Saturday, March 2, 2013

Fast Calculation of Quantiles

Did you ever face the problem to calculate a particular quantile of a large collection of numbers (about 1 million values) in a minimum amount of time? I came across this problem when adjusting an image processing system to use a better color assignment in false color images. These images were hampered by a few extreme values which caused an unwanted shift of the color scale.

So the idea to improve this situation was quite simple: change the color assignment from a min/max-based algorithm to a quantile-based algorithm, using the 0.01-quantile and the 0.99 quantile as the reference points for the color scale. This would allow for a maximum number of 1% of outliers on either side of the data distribution.

The only problem was that the calculation of the quantiles from a sorted list of values was too slow. Although the sorting was done by a fast sorting algorithm it took about 200 milli-seconds (ms) to obtain a quantile (the images contained about 800000 data points).

So I looked for a faster algorithm, and decided to implement the QuickSelect algorithm in Delphi. In order to get an idea about the speed improvement I performed a few measurements which are summarized in the table below. The calculation times for 0.01-, 0.5-, and 0.99-quantiles have been measured for various sizes of data sets (between 10000 and 5 million elements) and compared to the calculation time based on fully sorting the data sets (using CompSort, a modified bubble sort which is comparable in speed to the well-known quick sort algorithm). Further, the increase of time was measured when passing the data on the stack and not by reference (in order to prevent changing the data array):

                                      Full    0.01 Qu.
         0.01 Qu.  0.5 Qu. 0.99 Qu.   Sort    (Stack)
  NData     [ms]     [ms]     [ms]    [ms]      [ms]
  10000     0.12     0.20     0.14    1.78      0.16
  20000     0.28     0.42     0.26    3.47      0.30
  50000     0.65     1.03     0.64    10.5      0.77
 100000     1.39     2.04     1.25    20.8      1.55
 200000     2.51     4.08     2.57    43.0      3.01
 500000     6.3     10.7      6.41    110       8.00
1000000    12.0     22.9     13.3     226      16.2
2000000    25.4     40.9     26.1     470      33.0
5000000    63.0    107.0     68.9    1167      82.0
So, all in all, the QuickSelect algorithm dramatically speeds up the calculation time, its properties can be summarized as follows:
  • The QuickSelect algorithm is about a factor of 18.5(!) faster than the calculation based on sorting the data
  • The calculation time scales linearly with the size of the data set
  • The calculation time depends on the quantile: 0.01-quantiles and 0.99-quantiles are equally fast, 0.50-quantiles (= medians) take about 70% longer to calculate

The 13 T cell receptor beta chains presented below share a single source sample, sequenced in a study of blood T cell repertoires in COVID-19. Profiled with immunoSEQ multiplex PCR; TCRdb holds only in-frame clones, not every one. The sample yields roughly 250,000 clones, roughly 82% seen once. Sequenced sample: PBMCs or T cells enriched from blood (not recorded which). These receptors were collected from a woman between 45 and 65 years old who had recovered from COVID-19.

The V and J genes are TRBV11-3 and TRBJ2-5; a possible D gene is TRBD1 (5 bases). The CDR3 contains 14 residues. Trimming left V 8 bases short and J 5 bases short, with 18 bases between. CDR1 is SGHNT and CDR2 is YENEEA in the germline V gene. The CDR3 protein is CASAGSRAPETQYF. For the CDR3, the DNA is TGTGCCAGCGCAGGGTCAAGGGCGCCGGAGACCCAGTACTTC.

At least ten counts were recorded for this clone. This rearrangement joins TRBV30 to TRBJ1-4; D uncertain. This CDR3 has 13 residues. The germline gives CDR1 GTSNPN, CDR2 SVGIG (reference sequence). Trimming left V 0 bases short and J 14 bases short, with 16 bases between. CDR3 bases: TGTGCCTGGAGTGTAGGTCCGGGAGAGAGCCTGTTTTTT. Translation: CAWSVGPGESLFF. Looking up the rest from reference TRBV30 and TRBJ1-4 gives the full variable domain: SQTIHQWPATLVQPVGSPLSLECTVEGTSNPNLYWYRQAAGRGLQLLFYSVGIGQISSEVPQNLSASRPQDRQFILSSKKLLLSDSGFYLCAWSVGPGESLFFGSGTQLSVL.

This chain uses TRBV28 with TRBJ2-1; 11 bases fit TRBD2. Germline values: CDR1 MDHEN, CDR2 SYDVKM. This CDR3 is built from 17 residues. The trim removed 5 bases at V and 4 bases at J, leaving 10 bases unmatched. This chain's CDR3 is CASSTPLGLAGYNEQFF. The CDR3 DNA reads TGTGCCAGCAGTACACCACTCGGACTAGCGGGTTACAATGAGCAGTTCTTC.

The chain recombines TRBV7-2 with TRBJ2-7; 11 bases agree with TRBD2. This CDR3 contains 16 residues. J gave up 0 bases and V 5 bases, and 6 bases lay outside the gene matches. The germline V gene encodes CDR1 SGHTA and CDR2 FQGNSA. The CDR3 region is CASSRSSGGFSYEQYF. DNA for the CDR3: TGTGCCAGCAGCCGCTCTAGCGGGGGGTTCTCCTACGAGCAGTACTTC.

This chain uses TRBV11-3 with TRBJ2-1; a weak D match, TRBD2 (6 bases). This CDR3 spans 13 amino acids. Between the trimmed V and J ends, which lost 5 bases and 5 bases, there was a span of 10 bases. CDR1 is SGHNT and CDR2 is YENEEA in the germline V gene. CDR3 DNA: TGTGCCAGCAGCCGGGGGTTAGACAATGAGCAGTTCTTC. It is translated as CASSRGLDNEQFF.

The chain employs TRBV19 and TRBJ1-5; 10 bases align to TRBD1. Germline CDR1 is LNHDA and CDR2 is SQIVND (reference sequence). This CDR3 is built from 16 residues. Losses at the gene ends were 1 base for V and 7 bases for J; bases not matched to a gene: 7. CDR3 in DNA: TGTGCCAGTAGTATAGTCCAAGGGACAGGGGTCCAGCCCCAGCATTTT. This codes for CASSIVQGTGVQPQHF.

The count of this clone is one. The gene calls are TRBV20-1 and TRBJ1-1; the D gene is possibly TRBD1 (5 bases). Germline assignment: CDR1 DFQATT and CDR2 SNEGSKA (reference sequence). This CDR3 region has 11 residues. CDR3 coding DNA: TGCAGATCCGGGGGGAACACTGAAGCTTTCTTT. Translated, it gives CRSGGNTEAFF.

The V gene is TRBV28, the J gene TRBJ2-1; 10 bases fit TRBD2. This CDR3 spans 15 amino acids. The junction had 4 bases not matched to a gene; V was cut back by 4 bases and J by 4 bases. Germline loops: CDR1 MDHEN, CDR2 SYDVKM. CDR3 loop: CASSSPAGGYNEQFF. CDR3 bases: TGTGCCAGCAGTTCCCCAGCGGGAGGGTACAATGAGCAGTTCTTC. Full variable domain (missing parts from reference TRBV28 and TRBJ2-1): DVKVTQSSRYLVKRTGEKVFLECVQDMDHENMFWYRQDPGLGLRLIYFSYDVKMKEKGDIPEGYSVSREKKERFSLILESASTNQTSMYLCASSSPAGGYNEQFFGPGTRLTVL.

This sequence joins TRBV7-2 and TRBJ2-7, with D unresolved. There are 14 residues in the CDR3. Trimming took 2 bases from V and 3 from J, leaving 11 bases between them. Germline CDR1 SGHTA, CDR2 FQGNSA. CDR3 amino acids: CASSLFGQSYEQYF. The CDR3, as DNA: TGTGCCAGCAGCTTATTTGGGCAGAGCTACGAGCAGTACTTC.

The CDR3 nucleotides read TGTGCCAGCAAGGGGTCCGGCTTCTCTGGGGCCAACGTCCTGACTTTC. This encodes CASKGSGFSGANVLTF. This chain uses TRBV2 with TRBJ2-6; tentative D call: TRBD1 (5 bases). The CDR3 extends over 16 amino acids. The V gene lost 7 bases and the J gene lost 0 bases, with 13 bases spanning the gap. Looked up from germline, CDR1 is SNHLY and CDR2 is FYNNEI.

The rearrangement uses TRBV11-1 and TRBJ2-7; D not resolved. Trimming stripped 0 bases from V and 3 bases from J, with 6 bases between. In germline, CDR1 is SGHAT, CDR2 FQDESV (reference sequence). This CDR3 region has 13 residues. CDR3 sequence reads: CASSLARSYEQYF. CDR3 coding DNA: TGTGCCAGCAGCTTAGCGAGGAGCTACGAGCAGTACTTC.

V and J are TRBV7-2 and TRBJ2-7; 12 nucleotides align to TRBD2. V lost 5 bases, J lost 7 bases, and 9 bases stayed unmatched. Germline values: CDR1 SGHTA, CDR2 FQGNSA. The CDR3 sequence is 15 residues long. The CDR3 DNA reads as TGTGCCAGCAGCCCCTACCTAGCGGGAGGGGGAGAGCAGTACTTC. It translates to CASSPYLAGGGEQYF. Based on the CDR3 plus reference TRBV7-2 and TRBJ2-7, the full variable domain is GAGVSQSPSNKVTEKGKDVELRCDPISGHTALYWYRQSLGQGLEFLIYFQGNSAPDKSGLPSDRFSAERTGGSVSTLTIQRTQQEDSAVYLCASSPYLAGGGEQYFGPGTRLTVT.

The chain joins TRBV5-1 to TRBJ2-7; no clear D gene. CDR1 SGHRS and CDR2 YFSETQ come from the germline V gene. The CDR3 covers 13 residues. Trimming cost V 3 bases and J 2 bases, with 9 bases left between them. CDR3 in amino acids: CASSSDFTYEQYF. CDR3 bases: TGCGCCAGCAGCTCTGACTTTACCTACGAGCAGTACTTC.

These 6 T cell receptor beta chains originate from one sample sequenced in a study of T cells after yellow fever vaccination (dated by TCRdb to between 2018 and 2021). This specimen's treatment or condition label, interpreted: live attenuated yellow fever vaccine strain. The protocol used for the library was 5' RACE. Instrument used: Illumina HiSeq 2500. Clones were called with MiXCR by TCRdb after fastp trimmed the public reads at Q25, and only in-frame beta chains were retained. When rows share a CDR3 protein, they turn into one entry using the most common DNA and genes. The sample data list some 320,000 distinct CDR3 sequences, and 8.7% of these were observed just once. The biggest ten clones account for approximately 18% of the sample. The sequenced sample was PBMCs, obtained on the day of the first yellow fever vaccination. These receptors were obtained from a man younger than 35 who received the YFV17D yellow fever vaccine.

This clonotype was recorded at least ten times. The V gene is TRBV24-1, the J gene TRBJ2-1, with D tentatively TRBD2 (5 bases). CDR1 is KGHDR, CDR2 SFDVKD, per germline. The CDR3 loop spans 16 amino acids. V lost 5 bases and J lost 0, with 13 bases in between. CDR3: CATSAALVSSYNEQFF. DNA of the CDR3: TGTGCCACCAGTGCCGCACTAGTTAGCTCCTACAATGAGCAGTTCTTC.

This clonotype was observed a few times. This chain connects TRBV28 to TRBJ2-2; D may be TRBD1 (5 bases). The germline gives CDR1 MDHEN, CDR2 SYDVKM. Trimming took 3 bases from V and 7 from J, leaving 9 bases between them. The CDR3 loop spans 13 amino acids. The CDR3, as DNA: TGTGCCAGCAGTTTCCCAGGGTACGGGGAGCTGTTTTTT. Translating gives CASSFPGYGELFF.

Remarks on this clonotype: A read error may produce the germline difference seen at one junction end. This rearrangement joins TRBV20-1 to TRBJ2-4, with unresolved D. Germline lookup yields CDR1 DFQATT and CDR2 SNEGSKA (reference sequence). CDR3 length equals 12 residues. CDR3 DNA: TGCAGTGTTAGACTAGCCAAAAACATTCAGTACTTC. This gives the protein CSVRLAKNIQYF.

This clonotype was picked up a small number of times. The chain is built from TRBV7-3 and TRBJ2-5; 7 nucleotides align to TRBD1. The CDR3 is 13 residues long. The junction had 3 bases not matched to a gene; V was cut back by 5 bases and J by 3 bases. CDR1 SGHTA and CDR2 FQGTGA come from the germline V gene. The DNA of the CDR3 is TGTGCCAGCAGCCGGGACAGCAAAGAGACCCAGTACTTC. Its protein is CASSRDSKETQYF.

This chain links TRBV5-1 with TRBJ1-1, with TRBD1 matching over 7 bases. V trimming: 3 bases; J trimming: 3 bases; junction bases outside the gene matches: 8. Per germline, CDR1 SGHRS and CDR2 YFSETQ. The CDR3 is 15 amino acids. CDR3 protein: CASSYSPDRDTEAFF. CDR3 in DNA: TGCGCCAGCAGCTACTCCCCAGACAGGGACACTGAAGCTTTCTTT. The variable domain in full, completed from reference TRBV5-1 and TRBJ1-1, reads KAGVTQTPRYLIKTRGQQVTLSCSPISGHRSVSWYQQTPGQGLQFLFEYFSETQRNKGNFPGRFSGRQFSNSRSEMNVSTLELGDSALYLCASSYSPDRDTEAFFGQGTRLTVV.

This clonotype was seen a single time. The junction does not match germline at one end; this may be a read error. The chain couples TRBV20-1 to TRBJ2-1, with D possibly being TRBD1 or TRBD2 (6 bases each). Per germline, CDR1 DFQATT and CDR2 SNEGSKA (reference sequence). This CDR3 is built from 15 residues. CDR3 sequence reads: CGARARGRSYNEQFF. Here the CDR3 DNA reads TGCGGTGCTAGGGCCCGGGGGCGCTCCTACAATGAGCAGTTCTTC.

• Changing the passing of the data array from call by reference to copying it on the stack increases calculation time by 30%. However, while this approach has the advantage of not changing the data array, it eventually may (and will) lead to a stack overflow when the size of the data set grows and cannot be restricted.
.... needless to say that the QuickSelect algorithm will become part of the next release of MathPack (which is a package of the SDL Component Suite). Following is the Delphi code of the QuickSelect algorithm:
function QuickSelect (var data: array of double; 
                      k, First, Last: integer): double;
 AUTHOR: Hans Lohninger (
 ENTRY:  data .......... data array
         k ............. k-th order statistic 
         First, Last ... range of data to be processed

 EXIT:   function returns the value of the k-th smallest
         element of the data array

 REMARK: you are allowed to use this code for free in your 
         own programs provided that do not change the 
         reference to the author (including the Web URL)

function Partition (First, Last, ixPiv: integer): integer;

  i      : integer;
  iy     : integer;
  pivot  : double;
  adouble: double;

pivot := data[ixPiv];
data[ixPiv] := data[First];
data[First] := pivot;
iy := First + 1;
while (iy < Last) and (data[iy] < pivot) do
  inc (iy);
for i:=iy+1 to Last do
  if (data[i] <= pivot) then
    adouble := data[i];
    data[i] := data[iy];
    data[iy] := adouble;
result := iy - 1;
data[First] := data[result];
data[result] := pivot;
result := result;

  stop   : boolean;
  ixSplit: integer;
  ixPiv  : integer;

stop := false;
while not stop do
  ixPiv := (First+Last) div 2;
  ixSplit := partition(First, Last, ixPiv);
  if k < ixSplit
    then Last := ixSplit
  if k > ixSplit
    then First := ixSplit + 1
    else begin
         stop := true;
         result := data[k];

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